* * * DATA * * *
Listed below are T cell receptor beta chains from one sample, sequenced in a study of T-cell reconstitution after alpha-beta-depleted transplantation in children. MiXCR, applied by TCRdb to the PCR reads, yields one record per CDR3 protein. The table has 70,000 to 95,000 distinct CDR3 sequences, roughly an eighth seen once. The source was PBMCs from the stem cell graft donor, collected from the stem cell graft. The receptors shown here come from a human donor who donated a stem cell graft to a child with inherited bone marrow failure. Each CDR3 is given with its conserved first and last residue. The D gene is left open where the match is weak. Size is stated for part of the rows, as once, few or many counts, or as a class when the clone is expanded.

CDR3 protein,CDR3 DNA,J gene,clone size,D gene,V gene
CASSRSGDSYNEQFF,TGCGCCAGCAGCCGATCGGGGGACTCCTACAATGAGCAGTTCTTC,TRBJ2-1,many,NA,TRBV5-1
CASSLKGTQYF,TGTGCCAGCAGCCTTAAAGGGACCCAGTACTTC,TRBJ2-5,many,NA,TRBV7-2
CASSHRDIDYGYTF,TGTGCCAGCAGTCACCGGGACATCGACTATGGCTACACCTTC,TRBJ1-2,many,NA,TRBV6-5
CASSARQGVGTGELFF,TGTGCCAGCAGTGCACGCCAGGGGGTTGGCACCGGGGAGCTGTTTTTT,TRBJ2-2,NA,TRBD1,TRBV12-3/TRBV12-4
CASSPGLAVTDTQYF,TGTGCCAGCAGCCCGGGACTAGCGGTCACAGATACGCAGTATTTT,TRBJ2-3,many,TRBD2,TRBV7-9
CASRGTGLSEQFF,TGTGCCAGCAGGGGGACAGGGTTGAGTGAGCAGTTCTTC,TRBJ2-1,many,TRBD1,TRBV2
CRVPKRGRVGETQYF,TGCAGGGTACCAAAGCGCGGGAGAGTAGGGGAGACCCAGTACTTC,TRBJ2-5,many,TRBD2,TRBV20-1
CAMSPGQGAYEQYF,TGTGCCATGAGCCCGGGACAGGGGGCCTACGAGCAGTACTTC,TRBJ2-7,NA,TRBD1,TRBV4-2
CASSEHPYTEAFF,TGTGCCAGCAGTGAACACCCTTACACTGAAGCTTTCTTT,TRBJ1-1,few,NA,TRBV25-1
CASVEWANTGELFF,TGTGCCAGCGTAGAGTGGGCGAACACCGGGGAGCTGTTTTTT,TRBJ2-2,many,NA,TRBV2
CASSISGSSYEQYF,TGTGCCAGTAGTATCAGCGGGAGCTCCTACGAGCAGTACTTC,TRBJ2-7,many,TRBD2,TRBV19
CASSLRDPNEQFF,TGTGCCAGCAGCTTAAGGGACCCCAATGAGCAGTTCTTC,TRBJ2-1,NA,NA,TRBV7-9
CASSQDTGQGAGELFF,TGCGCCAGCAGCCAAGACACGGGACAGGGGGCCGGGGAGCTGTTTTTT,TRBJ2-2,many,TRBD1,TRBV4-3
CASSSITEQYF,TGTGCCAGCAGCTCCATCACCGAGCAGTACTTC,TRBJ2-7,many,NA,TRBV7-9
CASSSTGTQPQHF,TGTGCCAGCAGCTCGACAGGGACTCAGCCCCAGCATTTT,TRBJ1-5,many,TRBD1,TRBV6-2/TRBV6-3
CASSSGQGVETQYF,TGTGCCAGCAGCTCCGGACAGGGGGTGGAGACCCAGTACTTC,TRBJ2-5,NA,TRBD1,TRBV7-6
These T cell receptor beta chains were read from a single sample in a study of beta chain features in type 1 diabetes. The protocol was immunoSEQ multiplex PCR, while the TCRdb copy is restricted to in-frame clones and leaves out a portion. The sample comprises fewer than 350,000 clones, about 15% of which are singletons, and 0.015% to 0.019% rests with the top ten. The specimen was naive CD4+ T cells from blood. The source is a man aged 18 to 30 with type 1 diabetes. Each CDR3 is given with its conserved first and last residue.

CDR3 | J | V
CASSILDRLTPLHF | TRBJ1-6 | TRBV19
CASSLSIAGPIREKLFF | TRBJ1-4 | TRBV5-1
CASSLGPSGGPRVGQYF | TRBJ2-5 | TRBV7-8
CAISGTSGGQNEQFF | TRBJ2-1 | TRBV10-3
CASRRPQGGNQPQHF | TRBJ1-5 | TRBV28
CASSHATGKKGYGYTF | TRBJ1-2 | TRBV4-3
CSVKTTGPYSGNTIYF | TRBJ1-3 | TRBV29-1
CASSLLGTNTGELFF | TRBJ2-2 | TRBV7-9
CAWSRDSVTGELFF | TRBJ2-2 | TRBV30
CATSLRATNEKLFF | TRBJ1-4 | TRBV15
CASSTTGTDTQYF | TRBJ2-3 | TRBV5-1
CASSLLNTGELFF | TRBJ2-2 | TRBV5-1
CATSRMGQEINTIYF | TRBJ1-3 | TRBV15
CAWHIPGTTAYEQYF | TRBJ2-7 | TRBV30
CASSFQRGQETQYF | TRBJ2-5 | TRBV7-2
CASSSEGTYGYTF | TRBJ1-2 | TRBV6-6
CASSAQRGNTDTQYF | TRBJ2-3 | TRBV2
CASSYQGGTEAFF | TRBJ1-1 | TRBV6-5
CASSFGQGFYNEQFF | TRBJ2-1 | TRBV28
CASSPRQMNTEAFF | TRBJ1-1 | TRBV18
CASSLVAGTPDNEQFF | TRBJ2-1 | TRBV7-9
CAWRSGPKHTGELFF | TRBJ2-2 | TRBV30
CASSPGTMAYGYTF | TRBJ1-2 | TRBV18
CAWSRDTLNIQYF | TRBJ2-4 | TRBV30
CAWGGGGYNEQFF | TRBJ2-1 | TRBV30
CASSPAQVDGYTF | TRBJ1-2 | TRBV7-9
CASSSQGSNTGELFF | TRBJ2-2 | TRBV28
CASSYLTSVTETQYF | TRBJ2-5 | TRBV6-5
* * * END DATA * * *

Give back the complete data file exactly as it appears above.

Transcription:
Listed below are T cell receptor beta chains from one sample, sequenced in a study of T-cell reconstitution after alpha-beta-depleted transplantation in children. MiXCR, applied by TCRdb to the PCR reads, yields one record per CDR3 protein. The table has 70,000 to 95,000 distinct CDR3 sequences, roughly an eighth seen once. The source was PBMCs from the stem cell graft donor, collected from the stem cell graft. The receptors shown here come from a human donor who donated a stem cell graft to a child with inherited bone marrow failure. Each CDR3 is given with its conserved first and last residue. The D gene is left open where the match is weak. Size is stated for part of the rows, as once, few or many counts, or as a class when the clone is expanded.

CDR3 protein,CDR3 DNA,J gene,clone size,D gene,V gene
CASSRSGDSYNEQFF,TGCGCCAGCAGCCGATCGGGGGACTCCTACAATGAGCAGTTCTTC,TRBJ2-1,many,NA,TRBV5-1
CASSLKGTQYF,TGTGCCAGCAGCCTTAAAGGGACCCAGTACTTC,TRBJ2-5,many,NA,TRBV7-2
CASSHRDIDYGYTF,TGTGCCAGCAGTCACCGGGACATCGACTATGGCTACACCTTC,TRBJ1-2,many,NA,TRBV6-5
CASSARQGVGTGELFF,TGTGCCAGCAGTGCACGCCAGGGGGTTGGCACCGGGGAGCTGTTTTTT,TRBJ2-2,NA,TRBD1,TRBV12-3/TRBV12-4
CASSPGLAVTDTQYF,TGTGCCAGCAGCCCGGGACTAGCGGTCACAGATACGCAGTATTTT,TRBJ2-3,many,TRBD2,TRBV7-9
CASRGTGLSEQFF,TGTGCCAGCAGGGGGACAGGGTTGAGTGAGCAGTTCTTC,TRBJ2-1,many,TRBD1,TRBV2
CRVPKRGRVGETQYF,TGCAGGGTACCAAAGCGCGGGAGAGTAGGGGAGACCCAGTACTTC,TRBJ2-5,many,TRBD2,TRBV20-1
CAMSPGQGAYEQYF,TGTGCCATGAGCCCGGGACAGGGGGCCTACGAGCAGTACTTC,TRBJ2-7,NA,TRBD1,TRBV4-2
CASSEHPYTEAFF,TGTGCCAGCAGTGAACACCCTTACACTGAAGCTTTCTTT,TRBJ1-1,few,NA,TRBV25-1
CASVEWANTGELFF,TGTGCCAGCGTAGAGTGGGCGAACACCGGGGAGCTGTTTTTT,TRBJ2-2,many,NA,TRBV2
CASSISGSSYEQYF,TGTGCCAGTAGTATCAGCGGGAGCTCCTACGAGCAGTACTTC,TRBJ2-7,many,TRBD2,TRBV19
CASSLRDPNEQFF,TGTGCCAGCAGCTTAAGGGACCCCAATGAGCAGTTCTTC,TRBJ2-1,NA,NA,TRBV7-9
CASSQDTGQGAGELFF,TGCGCCAGCAGCCAAGACACGGGACAGGGGGCCGGGGAGCTGTTTTTT,TRBJ2-2,many,TRBD1,TRBV4-3
CASSSITEQYF,TGTGCCAGCAGCTCCATCACCGAGCAGTACTTC,TRBJ2-7,many,NA,TRBV7-9
CASSSTGTQPQHF,TGTGCCAGCAGCTCGACAGGGACTCAGCCCCAGCATTTT,TRBJ1-5,many,TRBD1,TRBV6-2/TRBV6-3
CASSSGQGVETQYF,TGTGCCAGCAGCTCCGGACAGGGGGTGGAGACCCAGTACTTC,TRBJ2-5,NA,TRBD1,TRBV7-6
These T cell receptor beta chains were read from a single sample in a study of beta chain features in type 1 diabetes. The protocol was immunoSEQ multiplex PCR, while the TCRdb copy is restricted to in-frame clones and leaves out a portion. The sample comprises fewer than 350,000 clones, about 15% of which are singletons, and 0.015% to 0.019% rests with the top ten. The specimen was naive CD4+ T cells from blood. The source is a man aged 18 to 30 with type 1 diabetes. Each CDR3 is given with its conserved first and last residue.

CDR3 | J | V
CASSILDRLTPLHF | TRBJ1-6 | TRBV19
CASSLSIAGPIREKLFF | TRBJ1-4 | TRBV5-1
CASSLGPSGGPRVGQYF | TRBJ2-5 | TRBV7-8
CAISGTSGGQNEQFF | TRBJ2-1 | TRBV10-3
CASRRPQGGNQPQHF | TRBJ1-5 | TRBV28
CASSHATGKKGYGYTF | TRBJ1-2 | TRBV4-3
CSVKTTGPYSGNTIYF | TRBJ1-3 | TRBV29-1
CASSLLGTNTGELFF | TRBJ2-2 | TRBV7-9
CAWSRDSVTGELFF | TRBJ2-2 | TRBV30
CATSLRATNEKLFF | TRBJ1-4 | TRBV15
CASSTTGTDTQYF | TRBJ2-3 | TRBV5-1
CASSLLNTGELFF | TRBJ2-2 | TRBV5-1
CATSRMGQEINTIYF | TRBJ1-3 | TRBV15
CAWHIPGTTAYEQYF | TRBJ2-7 | TRBV30
CASSFQRGQETQYF | TRBJ2-5 | TRBV7-2
CASSSEGTYGYTF | TRBJ1-2 | TRBV6-6
CASSAQRGNTDTQYF | TRBJ2-3 | TRBV2
CASSYQGGTEAFF | TRBJ1-1 | TRBV6-5
CASSFGQGFYNEQFF | TRBJ2-1 | TRBV28
CASSPRQMNTEAFF | TRBJ1-1 | TRBV18
CASSLVAGTPDNEQFF | TRBJ2-1 | TRBV7-9
CAWRSGPKHTGELFF | TRBJ2-2 | TRBV30
CASSPGTMAYGYTF | TRBJ1-2 | TRBV18
CAWSRDTLNIQYF | TRBJ2-4 | TRBV30
CAWGGGGYNEQFF | TRBJ2-1 | TRBV30
CASSPAQVDGYTF | TRBJ1-2 | TRBV7-9
CASSSQGSNTGELFF | TRBJ2-2 | TRBV28
CASSYLTSVTETQYF | TRBJ2-5 | TRBV6-5